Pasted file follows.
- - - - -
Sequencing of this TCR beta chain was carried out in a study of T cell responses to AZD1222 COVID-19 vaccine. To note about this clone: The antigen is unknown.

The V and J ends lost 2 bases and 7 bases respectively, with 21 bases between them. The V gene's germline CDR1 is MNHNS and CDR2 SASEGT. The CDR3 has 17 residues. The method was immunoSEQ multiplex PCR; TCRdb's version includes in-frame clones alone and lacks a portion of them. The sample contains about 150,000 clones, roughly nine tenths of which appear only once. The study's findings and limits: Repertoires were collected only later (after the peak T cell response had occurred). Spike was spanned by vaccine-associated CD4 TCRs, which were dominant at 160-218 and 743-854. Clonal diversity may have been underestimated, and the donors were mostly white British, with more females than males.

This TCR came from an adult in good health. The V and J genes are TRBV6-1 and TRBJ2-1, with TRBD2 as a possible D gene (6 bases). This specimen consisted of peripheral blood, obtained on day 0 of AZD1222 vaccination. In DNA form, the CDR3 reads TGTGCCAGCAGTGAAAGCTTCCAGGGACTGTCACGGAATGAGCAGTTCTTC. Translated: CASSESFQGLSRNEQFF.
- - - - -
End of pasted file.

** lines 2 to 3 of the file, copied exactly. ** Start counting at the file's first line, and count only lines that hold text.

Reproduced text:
The V and J ends lost 2 bases and 7 bases respectively, with 21 bases between them. The V gene's germline CDR1 is MNHNS and CDR2 SASEGT. The CDR3 has 17 residues. The method was immunoSEQ multiplex PCR; TCRdb's version includes in-frame clones alone and lacks a portion of them. The sample contains about 150,000 clones, roughly nine tenths of which appear only once. The study's findings and limits: Repertoires were collected only later (after the peak T cell response had occurred). Spike was spanned by vaccine-associated CD4 TCRs, which were dominant at 160-218 and 743-854. Clonal diversity may have been underestimated, and the donors were mostly white British, with more females than males.

This TCR came from an adult in good health. The V and J genes are TRBV6-1 and TRBJ2-1, with TRBD2 as a possible D gene (6 bases). This specimen consisted of peripheral blood, obtained on day 0 of AZD1222 vaccination. In DNA form, the CDR3 reads TGTGCCAGCAGTGAAAGCTTCCAGGGACTGTCACGGAATGAGCAGTTCTTC. Translated: CASSESFQGLSRNEQFF.